In our prediction of trends for the art market in 2017, we wrote that the focus of big auction houses and art dealers will be shifted to younger and older age groups of artists. Younger artists that caught the attention of the collectors in the recent months are in their late 20s and 30s, such as Harold Ancart, born in 1980, and Korakrit Arunanondchai, born in 1986. Both creatives sold their works within hours at Art Basel Miami Beach last year. On the opposite end are Carmen Herrera, a 101-year-old artist from Cuba, who sold one of her paintings last year for $970,000, and the 87-year-old Yayoi Kusama, who in 2016 sold her art for an astonishing $53.8 million.
Having in mind the last two examples, can we then say that the age of ageism in art over?
In light of the aforementioned discussion, Turner prize announced that from 2017 on, artists over 50 will also be eligible for the prize. Being one of the most prestigious art prizes in Britain, and, consequently, in the world, Turner prize so far boasted about its ‘discovery’ of emerging artists of the younger generation, among which are the ones who reached a global fame, such as Tracey Emin, Damien Hirst, and Rachel Whiteread. However, the rules are there to be changed, and with the new trends acknowledged, the entry for the prize ceased to be limited to artists under 50.
The change of rules for Turner Prize, as explained by Alex Farquharson, the director of Tate Britain, is not surprising, as the terms for the prize had always been kept under review. Farquharson clarifies that the prize has always been given to emerging artists, but that today they are not linking emerging artist with the young ones exclusively. “The Turner prize has always championed emerging artists… It has never been a prize for long service but for a memorable presentation of work in that year. Now that its reputation is so firmly established, we want to acknowledge the fact that artists can experience a breakthrough in their work at any stage”, concludes the Tate director.
The shift in rules comes after the decision from 1991 to limit the age group eligible for the award to those under 50, and is perhaps influenced by the questioning of the relevance of the prize by critics in recent years.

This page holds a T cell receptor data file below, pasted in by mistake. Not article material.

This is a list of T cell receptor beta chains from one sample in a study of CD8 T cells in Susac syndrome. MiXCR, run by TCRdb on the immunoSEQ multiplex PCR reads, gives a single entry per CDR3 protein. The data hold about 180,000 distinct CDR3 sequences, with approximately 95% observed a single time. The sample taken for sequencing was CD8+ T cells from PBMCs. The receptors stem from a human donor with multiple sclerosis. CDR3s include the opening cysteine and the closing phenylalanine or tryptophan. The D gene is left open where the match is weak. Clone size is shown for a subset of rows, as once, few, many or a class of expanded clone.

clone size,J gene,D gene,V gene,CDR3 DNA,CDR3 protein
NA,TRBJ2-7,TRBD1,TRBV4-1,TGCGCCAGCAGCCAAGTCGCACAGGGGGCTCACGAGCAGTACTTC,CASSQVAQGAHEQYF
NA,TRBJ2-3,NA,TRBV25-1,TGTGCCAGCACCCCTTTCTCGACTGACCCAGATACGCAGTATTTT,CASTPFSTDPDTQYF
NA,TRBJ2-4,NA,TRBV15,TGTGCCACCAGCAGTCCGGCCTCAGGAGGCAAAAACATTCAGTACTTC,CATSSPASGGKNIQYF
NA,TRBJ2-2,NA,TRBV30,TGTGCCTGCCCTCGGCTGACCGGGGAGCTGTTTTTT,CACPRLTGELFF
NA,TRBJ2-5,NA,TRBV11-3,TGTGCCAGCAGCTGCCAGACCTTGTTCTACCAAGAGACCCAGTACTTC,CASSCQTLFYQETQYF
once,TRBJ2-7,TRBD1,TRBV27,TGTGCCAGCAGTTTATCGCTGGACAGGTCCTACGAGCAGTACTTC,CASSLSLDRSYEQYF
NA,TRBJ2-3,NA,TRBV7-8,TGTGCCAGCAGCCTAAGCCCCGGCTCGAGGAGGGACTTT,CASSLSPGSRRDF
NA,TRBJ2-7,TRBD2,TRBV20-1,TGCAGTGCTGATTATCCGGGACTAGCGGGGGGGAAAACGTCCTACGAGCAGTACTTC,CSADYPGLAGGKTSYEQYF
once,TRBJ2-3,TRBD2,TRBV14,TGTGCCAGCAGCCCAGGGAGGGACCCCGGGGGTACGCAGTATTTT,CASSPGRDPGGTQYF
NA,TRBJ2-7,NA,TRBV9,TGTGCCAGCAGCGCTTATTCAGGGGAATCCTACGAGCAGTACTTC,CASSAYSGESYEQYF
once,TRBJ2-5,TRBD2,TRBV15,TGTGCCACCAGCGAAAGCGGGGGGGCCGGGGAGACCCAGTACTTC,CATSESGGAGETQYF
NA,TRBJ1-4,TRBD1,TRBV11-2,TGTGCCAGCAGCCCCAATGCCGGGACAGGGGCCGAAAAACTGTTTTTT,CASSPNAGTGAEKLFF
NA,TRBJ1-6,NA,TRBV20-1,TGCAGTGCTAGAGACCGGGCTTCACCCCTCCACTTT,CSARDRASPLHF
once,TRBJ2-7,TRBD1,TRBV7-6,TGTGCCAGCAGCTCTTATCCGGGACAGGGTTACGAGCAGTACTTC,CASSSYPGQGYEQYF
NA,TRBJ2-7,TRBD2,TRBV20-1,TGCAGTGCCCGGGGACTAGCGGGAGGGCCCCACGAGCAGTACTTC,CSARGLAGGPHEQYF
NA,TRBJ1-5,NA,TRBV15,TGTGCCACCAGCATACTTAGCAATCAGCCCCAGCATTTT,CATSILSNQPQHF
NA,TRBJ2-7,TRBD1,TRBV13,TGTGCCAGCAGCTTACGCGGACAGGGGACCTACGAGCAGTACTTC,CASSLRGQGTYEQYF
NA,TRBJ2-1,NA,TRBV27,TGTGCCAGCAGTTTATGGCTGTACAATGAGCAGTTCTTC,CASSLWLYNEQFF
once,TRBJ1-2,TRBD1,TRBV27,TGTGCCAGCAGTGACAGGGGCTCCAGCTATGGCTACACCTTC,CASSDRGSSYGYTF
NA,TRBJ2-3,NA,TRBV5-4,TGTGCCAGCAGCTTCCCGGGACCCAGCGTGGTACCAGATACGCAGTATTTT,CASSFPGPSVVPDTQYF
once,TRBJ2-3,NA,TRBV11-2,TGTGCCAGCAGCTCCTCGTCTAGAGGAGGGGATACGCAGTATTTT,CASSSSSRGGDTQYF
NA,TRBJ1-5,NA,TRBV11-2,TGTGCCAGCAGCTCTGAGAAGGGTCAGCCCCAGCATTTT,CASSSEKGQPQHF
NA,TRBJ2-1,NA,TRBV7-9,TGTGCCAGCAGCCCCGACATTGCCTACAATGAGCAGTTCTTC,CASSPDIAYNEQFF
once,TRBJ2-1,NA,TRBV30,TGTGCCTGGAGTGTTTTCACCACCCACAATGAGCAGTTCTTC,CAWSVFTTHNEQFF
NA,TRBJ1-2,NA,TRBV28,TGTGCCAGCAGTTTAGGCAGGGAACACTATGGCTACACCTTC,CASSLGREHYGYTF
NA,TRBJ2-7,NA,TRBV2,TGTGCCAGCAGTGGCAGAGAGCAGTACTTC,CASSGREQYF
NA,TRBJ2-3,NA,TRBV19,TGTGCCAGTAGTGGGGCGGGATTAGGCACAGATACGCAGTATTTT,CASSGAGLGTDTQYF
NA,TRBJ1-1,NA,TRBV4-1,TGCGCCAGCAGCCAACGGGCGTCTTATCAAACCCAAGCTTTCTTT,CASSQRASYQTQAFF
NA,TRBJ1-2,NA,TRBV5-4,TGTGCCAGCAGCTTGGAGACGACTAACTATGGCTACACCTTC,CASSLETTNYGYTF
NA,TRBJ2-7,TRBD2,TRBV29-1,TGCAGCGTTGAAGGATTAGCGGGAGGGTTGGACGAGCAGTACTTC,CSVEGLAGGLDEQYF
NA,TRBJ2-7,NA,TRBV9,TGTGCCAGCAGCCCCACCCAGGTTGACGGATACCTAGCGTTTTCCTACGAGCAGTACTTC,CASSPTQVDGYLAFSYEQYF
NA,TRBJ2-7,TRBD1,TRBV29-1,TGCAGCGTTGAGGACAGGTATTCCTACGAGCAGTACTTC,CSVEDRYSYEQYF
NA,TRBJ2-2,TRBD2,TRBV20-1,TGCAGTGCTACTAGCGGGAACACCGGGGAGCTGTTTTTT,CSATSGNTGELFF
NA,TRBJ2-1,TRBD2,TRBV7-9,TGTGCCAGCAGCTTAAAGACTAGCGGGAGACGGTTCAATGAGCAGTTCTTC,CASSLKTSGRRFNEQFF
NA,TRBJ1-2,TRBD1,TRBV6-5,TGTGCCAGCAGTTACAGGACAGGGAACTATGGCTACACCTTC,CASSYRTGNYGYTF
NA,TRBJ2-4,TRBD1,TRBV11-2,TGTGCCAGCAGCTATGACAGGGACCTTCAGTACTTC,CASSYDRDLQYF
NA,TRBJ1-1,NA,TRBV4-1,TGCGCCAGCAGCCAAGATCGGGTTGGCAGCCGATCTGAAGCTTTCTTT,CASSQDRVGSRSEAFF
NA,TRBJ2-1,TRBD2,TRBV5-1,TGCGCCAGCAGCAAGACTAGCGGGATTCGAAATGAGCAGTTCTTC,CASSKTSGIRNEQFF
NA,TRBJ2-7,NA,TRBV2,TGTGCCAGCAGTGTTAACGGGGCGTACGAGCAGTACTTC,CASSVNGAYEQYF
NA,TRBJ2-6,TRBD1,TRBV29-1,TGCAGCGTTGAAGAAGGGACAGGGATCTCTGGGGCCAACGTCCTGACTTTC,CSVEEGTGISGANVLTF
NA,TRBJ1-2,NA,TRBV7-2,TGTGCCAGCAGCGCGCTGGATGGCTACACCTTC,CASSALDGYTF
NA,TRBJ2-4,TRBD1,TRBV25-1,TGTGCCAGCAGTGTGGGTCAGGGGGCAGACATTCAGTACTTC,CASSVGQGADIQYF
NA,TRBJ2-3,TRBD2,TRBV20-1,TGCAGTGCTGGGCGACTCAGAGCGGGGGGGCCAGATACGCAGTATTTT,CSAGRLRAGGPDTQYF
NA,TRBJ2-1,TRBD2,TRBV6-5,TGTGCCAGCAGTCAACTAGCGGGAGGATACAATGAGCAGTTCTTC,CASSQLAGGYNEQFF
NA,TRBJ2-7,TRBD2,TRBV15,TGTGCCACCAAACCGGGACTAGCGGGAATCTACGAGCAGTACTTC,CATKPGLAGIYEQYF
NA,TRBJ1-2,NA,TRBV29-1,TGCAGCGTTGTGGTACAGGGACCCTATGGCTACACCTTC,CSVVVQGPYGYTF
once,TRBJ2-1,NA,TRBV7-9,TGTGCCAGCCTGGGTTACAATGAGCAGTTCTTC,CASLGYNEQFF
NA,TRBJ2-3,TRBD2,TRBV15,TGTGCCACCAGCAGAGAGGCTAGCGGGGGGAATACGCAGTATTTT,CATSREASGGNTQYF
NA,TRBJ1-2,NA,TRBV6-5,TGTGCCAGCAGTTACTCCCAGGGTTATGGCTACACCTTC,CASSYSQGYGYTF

There is already a plenty of debate whether ageism in art exists, to what extent, and even if it exists at all. One online submission policy for a gallery, however, reads “The gallery is looking for young emerging artists only. Fresh, innovative, interesting works and new ideas. Artists between ages 24 to 34.” The restriction put on age, defining young artists as ones who are under 34, seems a bit too strict, but the reality behind it is that innovation and new ideas are commonly linked with younger age. The world of galleries competing for new talents in increasingly harsh art world environment creates urges for hot and hip that will attract audiences and potential buyers, almost inadvertently producing a circumscribed understanding of who can create such works.
Both Ana Finel Honigman in her column for Guardian and Joanne Mattera in her blog tackle the issue of ageism in art world. Honigman criticizes the preference of art market for young artists, which for her comes from a broader cultural obsession with youth, while Mattera poses a question if ageism in art is even legal. However, such voices are often confronted by others, which state that the issue is blown out of proportion and that ageism in art is another constructed problem.
This ongoing debate seems to be relevant only when galleries and collectors are concerned, as they pick and choose whom to represent, and how to value works from different stages of development of an artist. The idea behind youth and innovation comes, nonetheless, from a specific period in history, when unreined emotions were more valued than reason.
Romantic, a person swooned into the world of emotions and detached from reality, was an artistic and intellectual ideal of the late 18th and the first half of the 19th century. It was positioned as a counterpoint to the rational man that marked the period of Classicism in which clear forms and order were an ideal. Creativity and genius being intrinsically linked with unrestrained expression led to a formulation of a young artistic genius who is left to suffer in a world that cannot understand him. Johann Wolfgang von Goethe’s hero Werther, from The Sorrows of Young Werther epitomizes this figure.
Considering ageism in art, it seems that ideas about the unrestrained genius who is above all young and whose work possess all the emotional and creative flamboyance necessary for success still persist. However, as we see from the current trends and the new Turner prize decision, a shift in understanding of artistic prowess and originality - to discard the overused term of genius - seem to move away from an age defined group.
The change in Turner prize rules came with the acknowledgement that artists are never too old to have a breakthrough and that, generally, a person is never too old to have a breakthrough in his or her career. Just by looking at some global trends, we can notice that in the art world this is increasingly the case, from the two examples we mentioned in the introduction, with Carmen Herrera selling her first painting at the age of 89, then 81-year-old Barbara Kasten with her first survey at the ICA in Philadelphia, to Phyllida Barlow, 72, who will represent the UK at the Venice Biennale.
Finally, to paraphrase Anish Kapoor’s comment on the Turner prize decision – it is a good thing to acknowledge that sometimes it takes a lifetime to become an artist and to have the work recognized.
Featured image: Carmen Herrera Image credit Matthew Carasella. Image via cbsnews.com. All images used for illustrative purposes only.
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